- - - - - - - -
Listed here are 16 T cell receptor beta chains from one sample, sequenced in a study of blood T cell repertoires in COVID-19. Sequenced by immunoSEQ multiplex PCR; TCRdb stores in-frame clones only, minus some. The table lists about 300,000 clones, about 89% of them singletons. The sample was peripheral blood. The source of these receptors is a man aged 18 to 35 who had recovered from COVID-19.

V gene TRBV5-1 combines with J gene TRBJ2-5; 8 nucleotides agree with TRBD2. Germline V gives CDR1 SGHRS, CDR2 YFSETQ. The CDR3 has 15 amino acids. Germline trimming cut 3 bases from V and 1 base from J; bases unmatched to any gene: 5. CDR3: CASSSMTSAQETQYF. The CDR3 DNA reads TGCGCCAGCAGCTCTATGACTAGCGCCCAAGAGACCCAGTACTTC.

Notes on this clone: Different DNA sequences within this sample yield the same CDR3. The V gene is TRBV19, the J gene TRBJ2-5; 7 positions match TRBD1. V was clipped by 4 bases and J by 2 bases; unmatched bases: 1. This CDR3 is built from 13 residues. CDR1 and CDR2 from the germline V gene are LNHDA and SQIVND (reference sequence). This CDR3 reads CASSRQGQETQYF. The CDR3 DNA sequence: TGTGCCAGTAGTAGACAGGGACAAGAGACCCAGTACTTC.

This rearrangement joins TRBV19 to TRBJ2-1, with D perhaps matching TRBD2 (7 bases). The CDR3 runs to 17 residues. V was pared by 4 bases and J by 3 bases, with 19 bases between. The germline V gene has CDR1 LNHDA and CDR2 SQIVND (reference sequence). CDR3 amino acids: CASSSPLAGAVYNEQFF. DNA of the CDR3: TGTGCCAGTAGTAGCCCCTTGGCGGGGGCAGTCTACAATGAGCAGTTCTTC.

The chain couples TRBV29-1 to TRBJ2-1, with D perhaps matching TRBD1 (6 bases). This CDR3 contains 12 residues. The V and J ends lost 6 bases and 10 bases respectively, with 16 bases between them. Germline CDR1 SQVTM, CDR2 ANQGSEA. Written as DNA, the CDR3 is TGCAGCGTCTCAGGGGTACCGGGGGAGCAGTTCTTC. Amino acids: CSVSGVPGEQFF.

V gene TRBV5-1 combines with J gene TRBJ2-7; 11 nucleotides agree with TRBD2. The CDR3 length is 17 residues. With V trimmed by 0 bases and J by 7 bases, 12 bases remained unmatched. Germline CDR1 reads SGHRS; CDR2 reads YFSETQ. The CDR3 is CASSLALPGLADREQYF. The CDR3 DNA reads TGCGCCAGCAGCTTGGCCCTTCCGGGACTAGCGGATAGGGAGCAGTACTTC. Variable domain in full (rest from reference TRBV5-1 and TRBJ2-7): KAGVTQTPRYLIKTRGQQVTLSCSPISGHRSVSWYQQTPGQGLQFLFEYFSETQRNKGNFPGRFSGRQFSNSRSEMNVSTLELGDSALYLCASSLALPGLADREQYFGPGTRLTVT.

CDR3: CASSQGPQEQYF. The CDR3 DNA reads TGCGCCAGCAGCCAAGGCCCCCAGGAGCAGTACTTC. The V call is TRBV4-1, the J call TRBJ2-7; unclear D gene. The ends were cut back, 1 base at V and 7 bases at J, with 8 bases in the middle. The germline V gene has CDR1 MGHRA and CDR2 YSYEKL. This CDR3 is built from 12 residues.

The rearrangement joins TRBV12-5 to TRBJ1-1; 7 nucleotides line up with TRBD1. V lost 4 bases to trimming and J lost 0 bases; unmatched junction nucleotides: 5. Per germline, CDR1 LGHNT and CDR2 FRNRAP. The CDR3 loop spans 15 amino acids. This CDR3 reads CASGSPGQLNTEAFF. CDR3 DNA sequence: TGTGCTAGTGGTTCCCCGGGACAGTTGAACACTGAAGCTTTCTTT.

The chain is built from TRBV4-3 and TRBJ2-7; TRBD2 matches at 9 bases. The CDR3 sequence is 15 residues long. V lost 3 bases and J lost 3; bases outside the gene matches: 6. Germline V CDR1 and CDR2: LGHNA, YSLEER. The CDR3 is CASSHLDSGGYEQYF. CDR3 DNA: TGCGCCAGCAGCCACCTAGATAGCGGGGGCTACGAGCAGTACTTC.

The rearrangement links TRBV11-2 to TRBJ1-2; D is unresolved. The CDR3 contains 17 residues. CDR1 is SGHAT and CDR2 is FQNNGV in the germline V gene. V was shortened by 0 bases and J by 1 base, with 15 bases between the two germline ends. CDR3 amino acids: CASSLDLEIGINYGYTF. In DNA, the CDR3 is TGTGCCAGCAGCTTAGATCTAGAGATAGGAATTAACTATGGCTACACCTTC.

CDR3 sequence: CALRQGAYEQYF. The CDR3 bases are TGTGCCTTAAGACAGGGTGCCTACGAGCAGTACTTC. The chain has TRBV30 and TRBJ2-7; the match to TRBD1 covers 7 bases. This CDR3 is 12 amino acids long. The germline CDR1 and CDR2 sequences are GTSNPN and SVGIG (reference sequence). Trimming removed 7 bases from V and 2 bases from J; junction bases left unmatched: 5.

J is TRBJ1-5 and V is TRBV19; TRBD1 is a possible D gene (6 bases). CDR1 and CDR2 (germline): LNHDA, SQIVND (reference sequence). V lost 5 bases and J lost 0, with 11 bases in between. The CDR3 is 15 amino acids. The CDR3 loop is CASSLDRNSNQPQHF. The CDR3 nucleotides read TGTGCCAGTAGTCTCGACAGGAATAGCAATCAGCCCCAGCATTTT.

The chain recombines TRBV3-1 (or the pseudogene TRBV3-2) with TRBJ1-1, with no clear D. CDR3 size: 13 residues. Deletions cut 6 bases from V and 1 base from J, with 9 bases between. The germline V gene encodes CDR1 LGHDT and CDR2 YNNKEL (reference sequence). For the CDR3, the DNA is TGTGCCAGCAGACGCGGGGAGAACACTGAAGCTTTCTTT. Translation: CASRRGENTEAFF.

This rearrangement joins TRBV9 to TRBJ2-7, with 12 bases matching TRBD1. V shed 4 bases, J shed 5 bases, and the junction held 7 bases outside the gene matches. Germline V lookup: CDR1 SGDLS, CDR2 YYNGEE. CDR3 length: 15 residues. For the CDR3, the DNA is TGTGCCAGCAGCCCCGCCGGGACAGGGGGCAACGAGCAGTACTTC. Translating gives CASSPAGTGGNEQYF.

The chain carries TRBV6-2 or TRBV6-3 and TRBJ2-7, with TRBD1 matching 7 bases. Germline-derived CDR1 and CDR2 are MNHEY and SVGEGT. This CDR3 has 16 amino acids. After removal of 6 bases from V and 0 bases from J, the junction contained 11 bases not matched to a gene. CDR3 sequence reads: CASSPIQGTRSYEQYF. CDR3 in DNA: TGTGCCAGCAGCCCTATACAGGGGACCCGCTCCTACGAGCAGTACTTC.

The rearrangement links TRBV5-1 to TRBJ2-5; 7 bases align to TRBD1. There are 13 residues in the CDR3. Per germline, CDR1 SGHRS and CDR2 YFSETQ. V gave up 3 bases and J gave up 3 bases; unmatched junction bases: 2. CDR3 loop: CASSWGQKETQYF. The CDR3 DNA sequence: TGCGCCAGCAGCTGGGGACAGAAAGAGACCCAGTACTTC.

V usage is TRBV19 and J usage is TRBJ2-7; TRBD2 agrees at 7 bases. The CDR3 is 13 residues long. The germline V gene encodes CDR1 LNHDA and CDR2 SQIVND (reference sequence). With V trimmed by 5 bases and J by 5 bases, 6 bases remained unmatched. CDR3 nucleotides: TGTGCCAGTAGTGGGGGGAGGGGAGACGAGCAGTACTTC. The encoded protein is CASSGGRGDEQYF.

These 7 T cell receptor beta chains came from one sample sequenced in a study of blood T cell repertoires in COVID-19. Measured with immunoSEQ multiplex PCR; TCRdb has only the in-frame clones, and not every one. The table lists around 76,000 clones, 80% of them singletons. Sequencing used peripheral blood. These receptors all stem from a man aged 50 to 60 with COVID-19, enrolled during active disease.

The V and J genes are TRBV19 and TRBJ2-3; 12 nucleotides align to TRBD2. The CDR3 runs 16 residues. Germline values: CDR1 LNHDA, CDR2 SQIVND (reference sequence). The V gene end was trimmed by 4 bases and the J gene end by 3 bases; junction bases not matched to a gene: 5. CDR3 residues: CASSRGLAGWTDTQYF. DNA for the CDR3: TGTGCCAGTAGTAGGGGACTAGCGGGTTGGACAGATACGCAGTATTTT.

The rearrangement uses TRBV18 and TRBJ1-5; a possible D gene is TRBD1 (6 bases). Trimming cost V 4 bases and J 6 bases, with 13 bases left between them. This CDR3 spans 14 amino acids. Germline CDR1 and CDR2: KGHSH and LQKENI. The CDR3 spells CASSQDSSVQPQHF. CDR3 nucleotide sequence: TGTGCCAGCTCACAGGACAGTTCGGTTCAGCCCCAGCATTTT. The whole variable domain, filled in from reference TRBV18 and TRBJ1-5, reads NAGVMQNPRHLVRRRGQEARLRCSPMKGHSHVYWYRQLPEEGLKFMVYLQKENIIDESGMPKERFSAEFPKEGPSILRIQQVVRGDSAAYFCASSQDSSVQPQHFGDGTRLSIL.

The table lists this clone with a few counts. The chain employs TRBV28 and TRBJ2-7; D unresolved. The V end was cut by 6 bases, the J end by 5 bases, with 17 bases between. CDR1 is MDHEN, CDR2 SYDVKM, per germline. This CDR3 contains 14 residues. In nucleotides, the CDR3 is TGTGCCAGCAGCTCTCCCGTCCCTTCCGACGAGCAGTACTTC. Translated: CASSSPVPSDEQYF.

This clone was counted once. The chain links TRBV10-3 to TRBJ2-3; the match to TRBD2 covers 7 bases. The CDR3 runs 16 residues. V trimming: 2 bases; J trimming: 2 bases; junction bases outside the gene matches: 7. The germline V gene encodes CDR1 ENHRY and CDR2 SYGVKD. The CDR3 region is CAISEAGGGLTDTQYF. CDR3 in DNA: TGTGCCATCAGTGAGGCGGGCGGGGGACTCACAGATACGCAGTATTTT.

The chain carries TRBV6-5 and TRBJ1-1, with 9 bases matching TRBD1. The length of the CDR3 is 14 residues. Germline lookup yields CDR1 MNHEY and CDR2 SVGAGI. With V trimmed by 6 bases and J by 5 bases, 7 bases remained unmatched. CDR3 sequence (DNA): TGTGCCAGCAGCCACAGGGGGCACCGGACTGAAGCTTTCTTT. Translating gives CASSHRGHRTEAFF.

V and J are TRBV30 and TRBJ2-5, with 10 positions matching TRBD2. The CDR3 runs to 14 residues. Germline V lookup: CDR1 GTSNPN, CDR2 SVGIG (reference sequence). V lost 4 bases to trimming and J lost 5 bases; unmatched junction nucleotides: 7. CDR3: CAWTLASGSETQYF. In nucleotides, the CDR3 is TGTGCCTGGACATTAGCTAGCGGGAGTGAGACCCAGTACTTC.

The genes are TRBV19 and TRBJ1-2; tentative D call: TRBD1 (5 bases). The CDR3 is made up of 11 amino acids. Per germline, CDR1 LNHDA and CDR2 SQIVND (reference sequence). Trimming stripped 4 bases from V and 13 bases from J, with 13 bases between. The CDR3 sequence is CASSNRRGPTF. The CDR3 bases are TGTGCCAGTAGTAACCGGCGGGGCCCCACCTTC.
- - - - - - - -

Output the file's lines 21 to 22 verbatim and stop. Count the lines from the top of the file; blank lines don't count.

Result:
The table lists this clone with a few counts. The chain employs TRBV28 and TRBJ2-7; D unresolved. The V end was cut by 6 bases, the J end by 5 bases, with 17 bases between. CDR1 is MDHEN, CDR2 SYDVKM, per germline. This CDR3 contains 14 residues. In nucleotides, the CDR3 is TGTGCCAGCAGCTCTCCCGTCCCTTCCGACGAGCAGTACTTC. Translated: CASSSPVPSDEQYF.

This clone was counted once. The chain links TRBV10-3 to TRBJ2-3; the match to TRBD2 covers 7 bases. The CDR3 runs 16 residues. V trimming: 2 bases; J trimming: 2 bases; junction bases outside the gene matches: 7. The germline V gene encodes CDR1 ENHRY and CDR2 SYGVKD. The CDR3 region is CAISEAGGGLTDTQYF. CDR3 in DNA: TGTGCCATCAGTGAGGCGGGCGGGGGACTCACAGATACGCAGTATTTT.